The Miami Dolphins are likely to pick up DeVante Parker’s fifth-year option.
Because it makes too much sense not to.
Teams usually exercise the option in cases where the player is not a total bust. And despite what you may think about Parker, he’s not a bust.
At least not yet.
If, as The Daily Dolphin believes will happen, Parker’s fifth-year option is exercised, it will be for about $9.5 million. The Dolphins could have made this move official as early as January 1, but have chosen to wait, and now must do so prior to May 3.
This money would be guaranteed for Parker only in the event of injury. Otherwise, Miami could walk away with no penalty. This is the same scenario Miami faced with tackle Ja’Wuan James, and the Dolphins picked up and kept his rights.
The way the fifth-year option is structured, it is totally in the best interest of the club.
Parker’s cap hit this year is around $3.5 million, placing him as the 60th-highest paid receiver in the league, according to Spotrac.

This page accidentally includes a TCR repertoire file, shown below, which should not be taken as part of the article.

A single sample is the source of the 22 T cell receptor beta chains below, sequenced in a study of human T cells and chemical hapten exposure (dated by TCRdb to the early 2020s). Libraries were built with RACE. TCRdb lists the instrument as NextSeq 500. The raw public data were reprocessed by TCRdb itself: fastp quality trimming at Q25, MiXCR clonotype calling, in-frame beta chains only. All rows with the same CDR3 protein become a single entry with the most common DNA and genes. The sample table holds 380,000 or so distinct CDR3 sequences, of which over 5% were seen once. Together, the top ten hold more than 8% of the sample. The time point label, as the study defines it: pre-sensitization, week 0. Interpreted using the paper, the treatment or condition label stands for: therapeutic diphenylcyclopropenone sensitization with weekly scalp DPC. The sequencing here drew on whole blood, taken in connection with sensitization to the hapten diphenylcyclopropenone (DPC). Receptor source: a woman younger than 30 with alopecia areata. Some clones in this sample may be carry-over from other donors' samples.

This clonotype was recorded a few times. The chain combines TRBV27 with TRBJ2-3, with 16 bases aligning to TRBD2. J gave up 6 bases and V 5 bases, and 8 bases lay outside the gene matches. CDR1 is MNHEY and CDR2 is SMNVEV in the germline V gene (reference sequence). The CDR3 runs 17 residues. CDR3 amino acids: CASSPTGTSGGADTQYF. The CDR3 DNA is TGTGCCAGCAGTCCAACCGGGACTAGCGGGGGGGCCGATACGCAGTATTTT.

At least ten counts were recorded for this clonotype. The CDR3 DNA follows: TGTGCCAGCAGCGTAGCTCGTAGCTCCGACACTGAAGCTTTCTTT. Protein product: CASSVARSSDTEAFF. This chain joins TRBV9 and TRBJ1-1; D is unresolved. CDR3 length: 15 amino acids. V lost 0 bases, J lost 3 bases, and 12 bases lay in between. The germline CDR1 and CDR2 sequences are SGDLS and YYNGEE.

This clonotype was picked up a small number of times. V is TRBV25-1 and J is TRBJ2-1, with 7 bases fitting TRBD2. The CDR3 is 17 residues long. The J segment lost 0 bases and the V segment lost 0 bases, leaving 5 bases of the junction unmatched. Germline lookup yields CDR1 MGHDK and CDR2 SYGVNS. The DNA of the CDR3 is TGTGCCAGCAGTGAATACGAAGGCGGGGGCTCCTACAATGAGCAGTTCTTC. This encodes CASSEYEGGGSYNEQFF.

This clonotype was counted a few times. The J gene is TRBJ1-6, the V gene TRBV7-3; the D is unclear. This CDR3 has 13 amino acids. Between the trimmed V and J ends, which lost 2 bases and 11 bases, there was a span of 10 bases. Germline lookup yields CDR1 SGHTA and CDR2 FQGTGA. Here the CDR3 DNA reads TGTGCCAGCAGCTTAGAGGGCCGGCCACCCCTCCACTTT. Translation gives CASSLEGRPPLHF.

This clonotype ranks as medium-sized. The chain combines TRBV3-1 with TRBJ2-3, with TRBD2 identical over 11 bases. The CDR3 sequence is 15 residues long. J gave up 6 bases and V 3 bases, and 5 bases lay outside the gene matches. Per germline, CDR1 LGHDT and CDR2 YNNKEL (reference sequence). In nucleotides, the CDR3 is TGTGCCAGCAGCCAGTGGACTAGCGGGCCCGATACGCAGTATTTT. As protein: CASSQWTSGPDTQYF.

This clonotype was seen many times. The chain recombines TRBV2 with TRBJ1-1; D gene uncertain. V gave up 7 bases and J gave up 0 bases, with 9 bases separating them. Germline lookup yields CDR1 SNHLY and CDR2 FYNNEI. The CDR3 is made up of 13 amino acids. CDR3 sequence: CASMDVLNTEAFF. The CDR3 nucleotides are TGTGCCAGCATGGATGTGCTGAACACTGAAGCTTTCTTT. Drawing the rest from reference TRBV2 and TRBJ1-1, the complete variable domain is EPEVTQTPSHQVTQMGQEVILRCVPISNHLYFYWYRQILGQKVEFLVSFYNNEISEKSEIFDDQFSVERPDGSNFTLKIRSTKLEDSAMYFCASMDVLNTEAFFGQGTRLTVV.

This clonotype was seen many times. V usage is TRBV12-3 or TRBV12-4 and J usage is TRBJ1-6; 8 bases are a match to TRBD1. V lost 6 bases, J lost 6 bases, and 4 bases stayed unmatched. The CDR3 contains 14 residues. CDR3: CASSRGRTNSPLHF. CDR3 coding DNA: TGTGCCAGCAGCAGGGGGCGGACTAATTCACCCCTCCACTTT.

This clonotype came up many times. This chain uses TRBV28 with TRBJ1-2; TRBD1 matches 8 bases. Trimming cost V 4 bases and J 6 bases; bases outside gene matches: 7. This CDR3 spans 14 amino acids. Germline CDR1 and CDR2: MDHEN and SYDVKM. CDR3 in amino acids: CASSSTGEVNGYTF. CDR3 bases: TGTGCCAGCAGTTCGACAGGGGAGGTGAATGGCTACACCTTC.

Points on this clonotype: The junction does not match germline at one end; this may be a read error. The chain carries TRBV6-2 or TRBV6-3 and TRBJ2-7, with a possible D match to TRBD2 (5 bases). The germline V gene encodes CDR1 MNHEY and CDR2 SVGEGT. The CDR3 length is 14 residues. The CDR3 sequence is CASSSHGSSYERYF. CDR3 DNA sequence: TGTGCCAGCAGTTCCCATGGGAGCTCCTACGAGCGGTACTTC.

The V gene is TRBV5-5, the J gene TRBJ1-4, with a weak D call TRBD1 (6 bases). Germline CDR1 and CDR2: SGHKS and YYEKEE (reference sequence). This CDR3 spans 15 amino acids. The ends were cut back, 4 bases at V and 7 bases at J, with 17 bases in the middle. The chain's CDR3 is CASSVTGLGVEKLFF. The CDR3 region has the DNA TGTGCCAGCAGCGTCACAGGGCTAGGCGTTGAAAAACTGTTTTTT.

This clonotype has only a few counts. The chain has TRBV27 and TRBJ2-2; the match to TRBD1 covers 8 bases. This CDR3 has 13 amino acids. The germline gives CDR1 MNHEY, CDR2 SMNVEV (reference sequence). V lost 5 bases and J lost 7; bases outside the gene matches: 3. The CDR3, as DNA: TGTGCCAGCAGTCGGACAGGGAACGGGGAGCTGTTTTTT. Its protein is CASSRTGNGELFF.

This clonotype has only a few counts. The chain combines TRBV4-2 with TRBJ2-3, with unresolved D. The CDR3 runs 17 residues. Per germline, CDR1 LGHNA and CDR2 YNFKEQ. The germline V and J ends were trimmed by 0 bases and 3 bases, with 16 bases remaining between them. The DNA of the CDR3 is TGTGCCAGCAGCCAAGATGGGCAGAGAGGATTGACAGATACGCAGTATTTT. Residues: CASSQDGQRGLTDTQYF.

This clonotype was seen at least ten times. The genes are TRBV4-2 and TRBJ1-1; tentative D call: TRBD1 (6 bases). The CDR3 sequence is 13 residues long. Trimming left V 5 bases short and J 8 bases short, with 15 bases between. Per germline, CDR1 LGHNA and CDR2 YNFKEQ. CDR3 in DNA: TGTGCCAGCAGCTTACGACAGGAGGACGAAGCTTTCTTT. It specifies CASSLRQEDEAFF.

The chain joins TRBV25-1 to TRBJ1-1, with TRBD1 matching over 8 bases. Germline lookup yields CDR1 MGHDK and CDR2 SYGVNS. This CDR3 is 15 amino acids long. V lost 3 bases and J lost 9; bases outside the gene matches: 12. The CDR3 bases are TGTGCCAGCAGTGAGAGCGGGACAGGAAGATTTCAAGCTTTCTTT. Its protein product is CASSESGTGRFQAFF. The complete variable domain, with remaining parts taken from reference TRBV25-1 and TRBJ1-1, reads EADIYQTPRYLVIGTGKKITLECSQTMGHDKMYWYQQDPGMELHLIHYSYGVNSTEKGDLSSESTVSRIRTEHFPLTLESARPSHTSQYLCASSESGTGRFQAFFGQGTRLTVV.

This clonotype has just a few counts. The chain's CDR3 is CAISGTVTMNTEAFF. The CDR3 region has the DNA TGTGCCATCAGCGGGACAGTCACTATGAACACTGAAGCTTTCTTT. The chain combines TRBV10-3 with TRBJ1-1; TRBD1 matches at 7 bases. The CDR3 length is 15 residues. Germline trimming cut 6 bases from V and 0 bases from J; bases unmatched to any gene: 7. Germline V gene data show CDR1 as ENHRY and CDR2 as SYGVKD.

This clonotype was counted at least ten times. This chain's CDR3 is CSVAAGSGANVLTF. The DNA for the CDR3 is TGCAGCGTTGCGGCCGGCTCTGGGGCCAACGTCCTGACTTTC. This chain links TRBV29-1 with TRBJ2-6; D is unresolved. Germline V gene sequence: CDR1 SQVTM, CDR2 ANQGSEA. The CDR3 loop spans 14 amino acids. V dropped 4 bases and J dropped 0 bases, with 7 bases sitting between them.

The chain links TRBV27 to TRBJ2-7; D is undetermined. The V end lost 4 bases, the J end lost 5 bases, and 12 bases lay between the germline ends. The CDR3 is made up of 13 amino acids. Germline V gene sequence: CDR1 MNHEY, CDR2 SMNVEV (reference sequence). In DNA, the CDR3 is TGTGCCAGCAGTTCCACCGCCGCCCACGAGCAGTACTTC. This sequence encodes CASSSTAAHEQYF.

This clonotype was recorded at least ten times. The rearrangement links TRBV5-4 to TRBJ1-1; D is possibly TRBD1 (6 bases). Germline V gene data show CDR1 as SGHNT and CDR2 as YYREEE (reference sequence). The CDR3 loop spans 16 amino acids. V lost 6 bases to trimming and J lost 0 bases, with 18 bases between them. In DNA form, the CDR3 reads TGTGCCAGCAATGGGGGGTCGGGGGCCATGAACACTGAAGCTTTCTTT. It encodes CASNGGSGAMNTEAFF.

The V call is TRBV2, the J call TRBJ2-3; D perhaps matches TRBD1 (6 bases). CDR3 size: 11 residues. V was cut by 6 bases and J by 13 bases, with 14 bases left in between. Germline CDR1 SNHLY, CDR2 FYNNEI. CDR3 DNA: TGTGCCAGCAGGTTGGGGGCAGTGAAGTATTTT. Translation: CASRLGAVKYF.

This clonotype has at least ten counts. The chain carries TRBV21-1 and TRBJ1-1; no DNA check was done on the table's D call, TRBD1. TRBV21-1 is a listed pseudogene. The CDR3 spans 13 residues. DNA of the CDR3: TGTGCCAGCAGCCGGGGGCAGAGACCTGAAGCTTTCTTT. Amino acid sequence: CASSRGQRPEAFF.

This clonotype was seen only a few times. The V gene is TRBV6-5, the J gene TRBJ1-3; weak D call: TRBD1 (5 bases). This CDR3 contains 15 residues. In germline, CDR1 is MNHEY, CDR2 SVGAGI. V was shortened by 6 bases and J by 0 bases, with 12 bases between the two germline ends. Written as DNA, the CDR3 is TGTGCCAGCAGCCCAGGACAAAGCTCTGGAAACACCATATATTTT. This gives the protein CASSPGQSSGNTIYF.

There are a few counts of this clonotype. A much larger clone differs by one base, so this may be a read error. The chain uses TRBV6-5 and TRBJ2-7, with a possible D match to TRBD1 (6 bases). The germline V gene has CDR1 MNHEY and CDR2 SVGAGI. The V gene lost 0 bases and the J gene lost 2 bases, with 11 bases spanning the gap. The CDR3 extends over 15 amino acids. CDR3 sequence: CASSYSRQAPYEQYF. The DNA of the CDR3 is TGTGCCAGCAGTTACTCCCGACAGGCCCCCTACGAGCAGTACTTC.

If Parker were to fulfill all his potential this season, stay healthy and maybe even make a Pro Bowl, it would have been nearsighted to not exercise the option to keep him on the roster for a fifth season.
Even if the Dolphins decided they could not come to a long-term extension, and wanted to trade him, at least they would retain his rights and thus, the option to receive something in value for their former first-round pick.
Last season, only six of 32 eligible players failed to have their fifth-year options picked up: Greg Robinson (Rams), Sammy Watkins (Bills), Kyle Fuller (Bears), Calvin Pryor (Jets), Marcus Smith (Eagles) and Teddy Bridgewater (Vikings).
Three players had already been released: Justin Gilbert (Browns), Johnny Manziel (Browns) and Dominique Easley (Rams). Meanwhile, 23 players had their option picked up.
Watkins ended up signing a 3-year, $48 million contract with the Kansas City Chiefs as a free agent.
Advantage Watkins. You could argue Buffalo made a mistake, but it was clear Watkins was not in their future, as they shipped him away to Los Angeles last August in a deal that included a second-round pick.
Would Miami consider dealing Parker for a second-round pick? Perhaps. But really that shouldn’t impact their decision to lock up Parker for a fifth season at a quite reasonable rate.
The cap hit for Miami Dolphins receiver Kenny Stills is $9.75 in 2018 and 2019.
Does it make sense to secure Parker for less, for 2019?
Absolutely. Thus, as we’ve explained, it is likely.